Where Did Our Map Regulations Come From

India’s map regulations impose restrictions on the cross-border transfer of maps or map data - despite the global shift to cloud-based consumption. I investigate the origins of these arcane regulations to try and figure out how they came about and what can be done to set it right.

This article was first published in The Mint. You can read the original at this link.

One of the more frustrating aspects of being a technology lawyer in India is having to explain India’s medieval map regulations to clients. India insists on imposing physical restrictions on the movement of maps, oblivious to the fact that the entire world consumes maps over the cloud. Map businesses struggle to modify their service models to deal with this and, more often than not, find themselves overstepping the line.

So, a couple of years ago, I decided to probe this issue more thoroughly—to try and make an argument for a more modern approach to map regulation.

Any analysis of India’s map regulations has to start with the Map Policy of 2005, a loosely worded quasi-legislative document that is the closest thing we have to a map law. The policy itself makes no mention of export restrictions. Instead, those restrictions are buried in paragraph 2(d) of the Guidelines to the Map Policy which makes reference to Customs Notification No. 118-Cus/F.No.21/5/62-Cus.I/VIII, dated 4 May 1963. This is the primary legal document that spells out the prohibition on the export of maps of a scale larger than 1:250,000.

As I dug deeper, I discovered that this notification had actually been amended twice, once in 1980 and then in 2002. The 1980 amendment prohibited the export of maps on microfilm. This didn’t make any sense to me. The 1963 notification was worded broadly enough to prohibit the export of maps in any medium. That’s the reason why everyone assumes it applied to the Internet. Why then, did the government felt the need to issue a separate notification to prohibit the export of maps on microfilm?.

The answer to that question, I later discovered, lies in Section 11, the provision of the Customs Act under which the 1963 notification was issued. Section 11 regulates the export of “goods" and has always only been seen to apply to physical goods. The government, being well aware of this fact, must have realized that, if it wanted to restrict the export of maps on microfilm, it would have to do so under a specific notification. Hence the 1980 amendment. So does this imply that the export of maps on all other media is permitted? Dare we hope that the transfer of map data over the Internet is not prohibited as we have been led to believe?

Before we get to that, let’s spend some time on the second amendment to the 1963 notification because, at first glance, it seems to contradict the conclusions we have come to so far. The 2002 notification permits the export of non-digitized large scale GSI (Geological Survey of India) maps and seems to imply that digitized GSI maps cannot be exported. This didn’t fit with the provisions of Section 11 or my analysis of the 1980 amendment.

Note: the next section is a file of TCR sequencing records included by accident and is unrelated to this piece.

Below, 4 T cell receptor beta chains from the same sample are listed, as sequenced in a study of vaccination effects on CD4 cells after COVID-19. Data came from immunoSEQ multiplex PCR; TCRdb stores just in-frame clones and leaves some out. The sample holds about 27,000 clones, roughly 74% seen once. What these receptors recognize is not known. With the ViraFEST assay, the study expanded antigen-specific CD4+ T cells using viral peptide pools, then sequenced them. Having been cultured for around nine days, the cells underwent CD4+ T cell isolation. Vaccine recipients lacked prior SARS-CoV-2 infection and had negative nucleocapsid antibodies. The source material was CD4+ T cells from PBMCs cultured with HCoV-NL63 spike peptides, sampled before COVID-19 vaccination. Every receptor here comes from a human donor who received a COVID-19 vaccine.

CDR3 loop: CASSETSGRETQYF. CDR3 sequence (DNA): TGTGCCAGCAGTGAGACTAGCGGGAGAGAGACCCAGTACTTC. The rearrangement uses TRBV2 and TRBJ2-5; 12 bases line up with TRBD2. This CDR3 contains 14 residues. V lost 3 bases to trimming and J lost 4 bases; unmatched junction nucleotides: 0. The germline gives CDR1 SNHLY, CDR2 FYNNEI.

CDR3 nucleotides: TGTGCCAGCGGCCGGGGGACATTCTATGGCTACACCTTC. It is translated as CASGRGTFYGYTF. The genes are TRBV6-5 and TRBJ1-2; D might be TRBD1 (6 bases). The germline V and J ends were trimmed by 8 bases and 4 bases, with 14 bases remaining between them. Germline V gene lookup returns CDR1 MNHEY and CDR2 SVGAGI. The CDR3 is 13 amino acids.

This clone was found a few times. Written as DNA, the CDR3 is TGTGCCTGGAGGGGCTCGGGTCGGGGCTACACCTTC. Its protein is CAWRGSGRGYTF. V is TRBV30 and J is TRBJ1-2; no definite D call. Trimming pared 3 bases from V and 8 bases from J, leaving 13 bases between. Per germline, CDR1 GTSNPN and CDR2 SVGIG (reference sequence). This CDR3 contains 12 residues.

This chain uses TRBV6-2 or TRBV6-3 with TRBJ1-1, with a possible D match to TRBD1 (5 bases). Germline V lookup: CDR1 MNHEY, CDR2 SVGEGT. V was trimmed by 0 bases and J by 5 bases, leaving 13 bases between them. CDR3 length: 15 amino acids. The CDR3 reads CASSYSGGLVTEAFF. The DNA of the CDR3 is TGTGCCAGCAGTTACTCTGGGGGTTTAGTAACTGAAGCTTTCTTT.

But what if that is not the correct way to interpret the notification? After all, digitized maps have never been restricted under Section 11. On the other hand, ever since the 1963 notification, non-digitized maps have been restricted. Viewed from that perspective, it makes perfect sense that the government issued an amendment exempting non-digitized maps from the restrictions of the 1963 notification without seeing the need to spell out the same exemption for the already unrestricted digitised maps.

There is one final, perplexing dimension to this discussion and that has to do with the Map Policy itself.

The Map Policy was issued in 2005, well after both the amendments to the 1963 Notification. At the time, the government was aware of the fact that the 1963 amendment had been liberalized. Yet, the Map Policy refers only the 1963 amendment and uses the unmodified text of that notification to frame an absolute prohibition on the export of maps out of the country. It is hard to explain why the government chose to selectively highlight only those notifications that support a restrictive map export regime when the legal reality is far more liberal.

Armed with this analysis, I decided to seek a clarification from the government, taking it through my research and what I thought was the incontrovertible logic of my arguments. All I wanted from it was a clarification that the law does not prohibit businesses from serving map information to customers over the Internet.

It took me a year to navigate through the corridors of North Block and answer every question that was put to me. In the end I think I convinced the government.

But at the eleventh hour, when it seemed like I was finally going to get the clarification I needed, I was abruptly informed that map restrictions had been imposed by the ministry of defence, ministry of finance and ministry of external affairs, and any change in policy would need the concurrence of all those ministries.

And that, without any further explanation, was that!